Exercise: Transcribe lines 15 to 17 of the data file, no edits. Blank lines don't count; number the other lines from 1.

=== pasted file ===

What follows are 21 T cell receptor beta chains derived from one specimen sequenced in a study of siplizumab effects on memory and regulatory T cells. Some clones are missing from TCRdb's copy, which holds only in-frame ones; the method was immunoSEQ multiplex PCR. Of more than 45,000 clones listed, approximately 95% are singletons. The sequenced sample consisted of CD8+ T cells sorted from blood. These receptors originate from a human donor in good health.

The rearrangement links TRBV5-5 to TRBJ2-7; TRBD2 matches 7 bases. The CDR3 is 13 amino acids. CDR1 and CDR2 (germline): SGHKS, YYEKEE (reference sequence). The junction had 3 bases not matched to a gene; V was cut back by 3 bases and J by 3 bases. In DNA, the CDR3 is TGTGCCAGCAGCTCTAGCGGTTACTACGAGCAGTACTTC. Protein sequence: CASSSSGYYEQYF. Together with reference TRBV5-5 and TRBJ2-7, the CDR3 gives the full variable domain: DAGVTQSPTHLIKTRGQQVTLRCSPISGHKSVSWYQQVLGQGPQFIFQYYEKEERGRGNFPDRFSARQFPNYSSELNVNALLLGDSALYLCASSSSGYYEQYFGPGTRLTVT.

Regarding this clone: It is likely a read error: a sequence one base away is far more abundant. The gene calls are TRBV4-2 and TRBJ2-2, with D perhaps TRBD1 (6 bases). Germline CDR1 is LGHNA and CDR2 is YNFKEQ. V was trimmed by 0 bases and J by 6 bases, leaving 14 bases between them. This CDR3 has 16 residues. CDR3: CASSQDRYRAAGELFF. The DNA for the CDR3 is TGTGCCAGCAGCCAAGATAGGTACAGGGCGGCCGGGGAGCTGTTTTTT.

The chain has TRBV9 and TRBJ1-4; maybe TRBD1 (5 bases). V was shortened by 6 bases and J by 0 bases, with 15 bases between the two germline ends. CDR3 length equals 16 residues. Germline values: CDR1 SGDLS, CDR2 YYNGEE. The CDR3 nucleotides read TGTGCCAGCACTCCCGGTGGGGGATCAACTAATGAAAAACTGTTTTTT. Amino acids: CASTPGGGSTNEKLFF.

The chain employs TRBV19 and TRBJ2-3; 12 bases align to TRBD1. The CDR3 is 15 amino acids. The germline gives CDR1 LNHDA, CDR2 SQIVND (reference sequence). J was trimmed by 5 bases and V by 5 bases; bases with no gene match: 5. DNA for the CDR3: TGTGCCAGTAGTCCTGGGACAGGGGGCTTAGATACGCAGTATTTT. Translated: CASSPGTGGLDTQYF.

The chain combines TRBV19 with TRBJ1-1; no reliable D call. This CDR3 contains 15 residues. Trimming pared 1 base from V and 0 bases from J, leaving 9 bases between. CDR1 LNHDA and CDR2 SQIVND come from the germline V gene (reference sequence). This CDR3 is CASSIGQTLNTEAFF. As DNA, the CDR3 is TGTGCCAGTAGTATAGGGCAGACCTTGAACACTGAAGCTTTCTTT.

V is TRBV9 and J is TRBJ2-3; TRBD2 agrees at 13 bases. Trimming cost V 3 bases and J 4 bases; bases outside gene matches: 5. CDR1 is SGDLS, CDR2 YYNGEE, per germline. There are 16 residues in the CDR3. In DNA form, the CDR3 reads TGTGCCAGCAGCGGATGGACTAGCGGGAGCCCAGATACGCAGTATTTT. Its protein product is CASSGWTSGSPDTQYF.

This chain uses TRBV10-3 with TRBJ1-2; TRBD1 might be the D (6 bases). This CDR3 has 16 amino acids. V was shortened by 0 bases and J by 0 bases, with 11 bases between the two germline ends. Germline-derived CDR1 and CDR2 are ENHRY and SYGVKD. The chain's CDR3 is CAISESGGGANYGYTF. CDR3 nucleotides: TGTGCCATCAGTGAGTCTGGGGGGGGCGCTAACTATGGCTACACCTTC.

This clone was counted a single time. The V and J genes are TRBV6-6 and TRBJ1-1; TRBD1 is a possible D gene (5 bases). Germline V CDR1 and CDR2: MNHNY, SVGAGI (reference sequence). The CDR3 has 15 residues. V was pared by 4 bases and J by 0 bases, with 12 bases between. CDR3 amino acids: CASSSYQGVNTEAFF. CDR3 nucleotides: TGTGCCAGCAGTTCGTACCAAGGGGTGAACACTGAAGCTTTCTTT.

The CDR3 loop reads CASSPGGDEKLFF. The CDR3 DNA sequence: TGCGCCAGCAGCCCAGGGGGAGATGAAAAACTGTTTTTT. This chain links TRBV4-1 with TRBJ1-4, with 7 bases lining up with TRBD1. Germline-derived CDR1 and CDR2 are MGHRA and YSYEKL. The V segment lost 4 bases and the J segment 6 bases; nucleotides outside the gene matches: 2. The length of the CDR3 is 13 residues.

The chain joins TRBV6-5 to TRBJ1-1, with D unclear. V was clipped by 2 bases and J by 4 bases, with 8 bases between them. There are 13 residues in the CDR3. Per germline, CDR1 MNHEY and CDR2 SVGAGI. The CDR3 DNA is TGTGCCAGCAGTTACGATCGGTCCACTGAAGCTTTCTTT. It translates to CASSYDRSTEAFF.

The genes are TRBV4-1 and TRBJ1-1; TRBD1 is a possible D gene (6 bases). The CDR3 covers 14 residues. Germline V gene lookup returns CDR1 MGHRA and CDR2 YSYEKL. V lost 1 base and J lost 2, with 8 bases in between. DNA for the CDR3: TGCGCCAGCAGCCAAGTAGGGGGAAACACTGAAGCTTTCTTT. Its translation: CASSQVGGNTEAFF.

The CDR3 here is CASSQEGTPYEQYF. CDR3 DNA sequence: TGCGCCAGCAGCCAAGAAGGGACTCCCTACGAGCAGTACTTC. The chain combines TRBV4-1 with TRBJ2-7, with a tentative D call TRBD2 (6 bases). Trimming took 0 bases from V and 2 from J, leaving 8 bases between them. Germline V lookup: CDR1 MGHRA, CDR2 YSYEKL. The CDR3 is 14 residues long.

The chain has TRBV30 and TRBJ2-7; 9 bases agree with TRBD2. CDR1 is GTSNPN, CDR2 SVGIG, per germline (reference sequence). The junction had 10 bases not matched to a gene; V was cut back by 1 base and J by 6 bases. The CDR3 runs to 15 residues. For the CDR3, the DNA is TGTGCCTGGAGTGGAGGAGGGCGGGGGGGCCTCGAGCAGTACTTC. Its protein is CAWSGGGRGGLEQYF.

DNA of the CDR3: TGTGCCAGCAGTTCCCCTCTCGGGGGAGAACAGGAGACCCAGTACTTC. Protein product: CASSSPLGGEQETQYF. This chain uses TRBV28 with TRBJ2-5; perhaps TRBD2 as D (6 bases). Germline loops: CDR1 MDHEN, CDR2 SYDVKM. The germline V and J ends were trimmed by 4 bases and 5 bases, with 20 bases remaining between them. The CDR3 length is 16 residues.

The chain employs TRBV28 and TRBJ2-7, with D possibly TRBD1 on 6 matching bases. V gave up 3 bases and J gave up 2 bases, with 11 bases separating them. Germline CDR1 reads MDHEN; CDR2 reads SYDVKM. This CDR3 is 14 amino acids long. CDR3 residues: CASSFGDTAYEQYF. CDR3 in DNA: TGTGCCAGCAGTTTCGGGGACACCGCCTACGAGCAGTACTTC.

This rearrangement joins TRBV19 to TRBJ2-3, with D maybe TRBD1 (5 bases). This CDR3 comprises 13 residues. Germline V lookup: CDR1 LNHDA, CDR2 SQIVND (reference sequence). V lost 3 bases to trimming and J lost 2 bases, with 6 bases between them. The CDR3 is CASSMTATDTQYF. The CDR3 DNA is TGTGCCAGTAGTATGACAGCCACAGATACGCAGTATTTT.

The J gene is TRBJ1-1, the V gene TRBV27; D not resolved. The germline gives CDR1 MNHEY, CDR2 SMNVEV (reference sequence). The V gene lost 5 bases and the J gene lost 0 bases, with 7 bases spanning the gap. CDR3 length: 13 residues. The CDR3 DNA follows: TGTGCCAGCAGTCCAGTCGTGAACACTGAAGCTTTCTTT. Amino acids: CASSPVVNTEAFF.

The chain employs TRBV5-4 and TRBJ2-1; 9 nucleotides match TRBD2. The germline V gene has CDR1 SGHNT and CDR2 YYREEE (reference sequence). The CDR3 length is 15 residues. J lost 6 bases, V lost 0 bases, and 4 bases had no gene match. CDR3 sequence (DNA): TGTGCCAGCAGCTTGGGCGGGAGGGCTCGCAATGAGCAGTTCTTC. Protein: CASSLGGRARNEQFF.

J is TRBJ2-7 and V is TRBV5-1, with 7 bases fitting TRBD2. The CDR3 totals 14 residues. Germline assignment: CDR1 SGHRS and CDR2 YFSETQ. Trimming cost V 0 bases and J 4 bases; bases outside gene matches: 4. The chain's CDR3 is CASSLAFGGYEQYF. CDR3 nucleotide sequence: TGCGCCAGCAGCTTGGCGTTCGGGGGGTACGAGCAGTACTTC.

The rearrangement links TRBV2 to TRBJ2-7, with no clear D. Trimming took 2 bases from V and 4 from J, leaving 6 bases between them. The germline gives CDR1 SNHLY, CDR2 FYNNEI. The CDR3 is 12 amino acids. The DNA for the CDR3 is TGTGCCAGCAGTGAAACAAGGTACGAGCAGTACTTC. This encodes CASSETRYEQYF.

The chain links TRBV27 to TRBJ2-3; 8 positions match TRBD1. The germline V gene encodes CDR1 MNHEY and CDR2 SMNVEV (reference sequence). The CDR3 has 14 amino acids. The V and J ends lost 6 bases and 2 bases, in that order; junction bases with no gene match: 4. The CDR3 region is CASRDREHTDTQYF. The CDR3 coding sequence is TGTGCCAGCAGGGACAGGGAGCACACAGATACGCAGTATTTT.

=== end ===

DNA of the CDR3: TGTGCCAGCAGTTCCCCTCTCGGGGGAGAACAGGAGACCCAGTACTTC. Protein product: CASSSPLGGEQETQYF. This chain uses TRBV28 with TRBJ2-5; perhaps TRBD2 as D (6 bases). Germline loops: CDR1 MDHEN, CDR2 SYDVKM. The germline V and J ends were trimmed by 4 bases and 5 bases, with 20 bases remaining between them. The CDR3 length is 16 residues.

The chain employs TRBV28 and TRBJ2-7, with D possibly TRBD1 on 6 matching bases. V gave up 3 bases and J gave up 2 bases, with 11 bases separating them. Germline CDR1 reads MDHEN; CDR2 reads SYDVKM. This CDR3 is 14 amino acids long. CDR3 residues: CASSFGDTAYEQYF. CDR3 in DNA: TGTGCCAGCAGTTTCGGGGACACCGCCTACGAGCAGTACTTC.

This rearrangement joins TRBV19 to TRBJ2-3, with D maybe TRBD1 (5 bases). This CDR3 comprises 13 residues. Germline V lookup: CDR1 LNHDA, CDR2 SQIVND (reference sequence). V lost 3 bases to trimming and J lost 2 bases, with 6 bases between them. The CDR3 is CASSMTATDTQYF. The CDR3 DNA is TGTGCCAGTAGTATGACAGCCACAGATACGCAGTATTTT.